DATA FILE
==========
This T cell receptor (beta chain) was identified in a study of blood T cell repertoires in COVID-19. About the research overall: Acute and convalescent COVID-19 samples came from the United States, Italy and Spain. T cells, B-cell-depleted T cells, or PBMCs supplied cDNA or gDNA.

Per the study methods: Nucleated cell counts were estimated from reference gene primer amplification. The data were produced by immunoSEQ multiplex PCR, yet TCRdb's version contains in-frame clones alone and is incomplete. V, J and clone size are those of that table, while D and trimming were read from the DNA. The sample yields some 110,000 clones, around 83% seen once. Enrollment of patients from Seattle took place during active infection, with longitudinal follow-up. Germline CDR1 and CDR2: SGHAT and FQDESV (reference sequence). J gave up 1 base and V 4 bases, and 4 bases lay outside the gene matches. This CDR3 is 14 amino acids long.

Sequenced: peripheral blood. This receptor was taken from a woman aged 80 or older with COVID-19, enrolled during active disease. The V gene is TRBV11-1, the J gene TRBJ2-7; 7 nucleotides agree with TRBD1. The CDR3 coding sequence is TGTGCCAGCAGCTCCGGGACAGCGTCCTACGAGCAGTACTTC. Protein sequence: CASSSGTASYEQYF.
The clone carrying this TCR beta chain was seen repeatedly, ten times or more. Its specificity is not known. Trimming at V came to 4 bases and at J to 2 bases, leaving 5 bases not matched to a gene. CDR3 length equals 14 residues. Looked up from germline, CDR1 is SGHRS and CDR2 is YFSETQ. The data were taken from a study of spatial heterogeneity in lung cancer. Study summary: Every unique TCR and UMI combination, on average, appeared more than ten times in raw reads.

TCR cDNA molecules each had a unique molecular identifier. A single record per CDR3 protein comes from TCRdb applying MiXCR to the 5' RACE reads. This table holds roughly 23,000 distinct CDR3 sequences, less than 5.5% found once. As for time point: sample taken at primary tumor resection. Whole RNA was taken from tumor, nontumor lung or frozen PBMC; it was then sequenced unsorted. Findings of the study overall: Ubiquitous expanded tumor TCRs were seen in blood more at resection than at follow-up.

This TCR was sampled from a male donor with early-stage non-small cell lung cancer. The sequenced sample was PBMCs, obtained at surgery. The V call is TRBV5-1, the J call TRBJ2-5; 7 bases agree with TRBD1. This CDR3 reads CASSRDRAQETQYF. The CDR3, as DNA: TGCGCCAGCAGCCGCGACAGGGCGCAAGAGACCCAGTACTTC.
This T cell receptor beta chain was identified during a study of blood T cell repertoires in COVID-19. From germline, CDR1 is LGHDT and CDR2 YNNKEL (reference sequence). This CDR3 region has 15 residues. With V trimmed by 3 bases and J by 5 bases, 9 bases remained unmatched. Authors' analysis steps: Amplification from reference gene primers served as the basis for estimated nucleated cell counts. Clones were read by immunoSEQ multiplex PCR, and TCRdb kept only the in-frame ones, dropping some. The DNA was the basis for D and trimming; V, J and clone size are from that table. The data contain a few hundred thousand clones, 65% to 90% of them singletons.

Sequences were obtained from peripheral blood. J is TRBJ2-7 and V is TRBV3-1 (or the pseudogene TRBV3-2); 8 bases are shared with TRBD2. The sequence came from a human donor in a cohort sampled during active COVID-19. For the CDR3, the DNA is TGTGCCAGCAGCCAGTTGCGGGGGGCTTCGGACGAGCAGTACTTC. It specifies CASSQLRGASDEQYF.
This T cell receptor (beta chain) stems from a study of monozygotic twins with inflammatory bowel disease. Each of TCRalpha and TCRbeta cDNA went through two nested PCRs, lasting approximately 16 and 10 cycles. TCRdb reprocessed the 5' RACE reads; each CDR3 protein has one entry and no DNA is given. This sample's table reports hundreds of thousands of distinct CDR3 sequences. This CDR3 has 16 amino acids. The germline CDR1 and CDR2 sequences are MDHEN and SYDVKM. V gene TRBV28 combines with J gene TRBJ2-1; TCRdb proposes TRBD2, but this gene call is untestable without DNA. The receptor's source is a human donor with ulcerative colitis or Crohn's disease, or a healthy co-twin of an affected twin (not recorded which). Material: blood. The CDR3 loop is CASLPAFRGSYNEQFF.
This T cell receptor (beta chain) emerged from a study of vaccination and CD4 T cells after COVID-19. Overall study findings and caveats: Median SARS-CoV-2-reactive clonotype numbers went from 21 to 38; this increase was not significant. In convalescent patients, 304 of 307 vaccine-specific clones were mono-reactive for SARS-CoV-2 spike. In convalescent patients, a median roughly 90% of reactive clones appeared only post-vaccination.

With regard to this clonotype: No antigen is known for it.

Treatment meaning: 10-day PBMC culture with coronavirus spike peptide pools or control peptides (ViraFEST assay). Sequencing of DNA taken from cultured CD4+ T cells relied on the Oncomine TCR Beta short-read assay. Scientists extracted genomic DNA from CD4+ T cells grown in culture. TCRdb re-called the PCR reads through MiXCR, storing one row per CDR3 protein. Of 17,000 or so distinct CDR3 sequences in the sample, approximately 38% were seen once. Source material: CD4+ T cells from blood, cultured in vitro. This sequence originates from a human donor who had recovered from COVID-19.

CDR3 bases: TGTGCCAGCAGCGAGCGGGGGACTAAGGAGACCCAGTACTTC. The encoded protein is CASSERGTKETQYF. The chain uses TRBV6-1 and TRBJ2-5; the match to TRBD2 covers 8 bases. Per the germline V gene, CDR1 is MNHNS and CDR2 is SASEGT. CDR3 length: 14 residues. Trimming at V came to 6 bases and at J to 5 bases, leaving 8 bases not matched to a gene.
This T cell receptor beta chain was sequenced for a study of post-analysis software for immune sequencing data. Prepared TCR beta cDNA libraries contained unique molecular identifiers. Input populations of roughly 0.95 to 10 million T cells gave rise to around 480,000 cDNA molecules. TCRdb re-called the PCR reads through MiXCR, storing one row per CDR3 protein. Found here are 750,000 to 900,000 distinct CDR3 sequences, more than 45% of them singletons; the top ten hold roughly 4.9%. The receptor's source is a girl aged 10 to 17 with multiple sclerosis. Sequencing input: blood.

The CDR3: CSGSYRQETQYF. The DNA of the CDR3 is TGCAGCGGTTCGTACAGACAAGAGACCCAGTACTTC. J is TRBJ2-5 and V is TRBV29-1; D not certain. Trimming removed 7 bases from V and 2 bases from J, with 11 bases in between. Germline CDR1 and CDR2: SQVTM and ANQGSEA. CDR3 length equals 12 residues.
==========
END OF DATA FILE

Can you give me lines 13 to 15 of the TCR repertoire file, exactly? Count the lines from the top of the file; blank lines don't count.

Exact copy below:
CDR3 bases: TGTGCCAGCAGCGAGCGGGGGACTAAGGAGACCCAGTACTTC. The encoded protein is CASSERGTKETQYF. The chain uses TRBV6-1 and TRBJ2-5; the match to TRBD2 covers 8 bases. Per the germline V gene, CDR1 is MNHNS and CDR2 is SASEGT. CDR3 length: 14 residues. Trimming at V came to 6 bases and at J to 5 bases, leaving 8 bases not matched to a gene.
This T cell receptor beta chain was sequenced for a study of post-analysis software for immune sequencing data. Prepared TCR beta cDNA libraries contained unique molecular identifiers. Input populations of roughly 0.95 to 10 million T cells gave rise to around 480,000 cDNA molecules. TCRdb re-called the PCR reads through MiXCR, storing one row per CDR3 protein. Found here are 750,000 to 900,000 distinct CDR3 sequences, more than 45% of them singletons; the top ten hold roughly 4.9%. The receptor's source is a girl aged 10 to 17 with multiple sclerosis. Sequencing input: blood.

The CDR3: CSGSYRQETQYF. The DNA of the CDR3 is TGCAGCGGTTCGTACAGACAAGAGACCCAGTACTTC. J is TRBJ2-5 and V is TRBV29-1; D not certain. Trimming removed 7 bases from V and 2 bases from J, with 11 bases in between. Germline CDR1 and CDR2: SQVTM and ANQGSEA. CDR3 length equals 12 residues.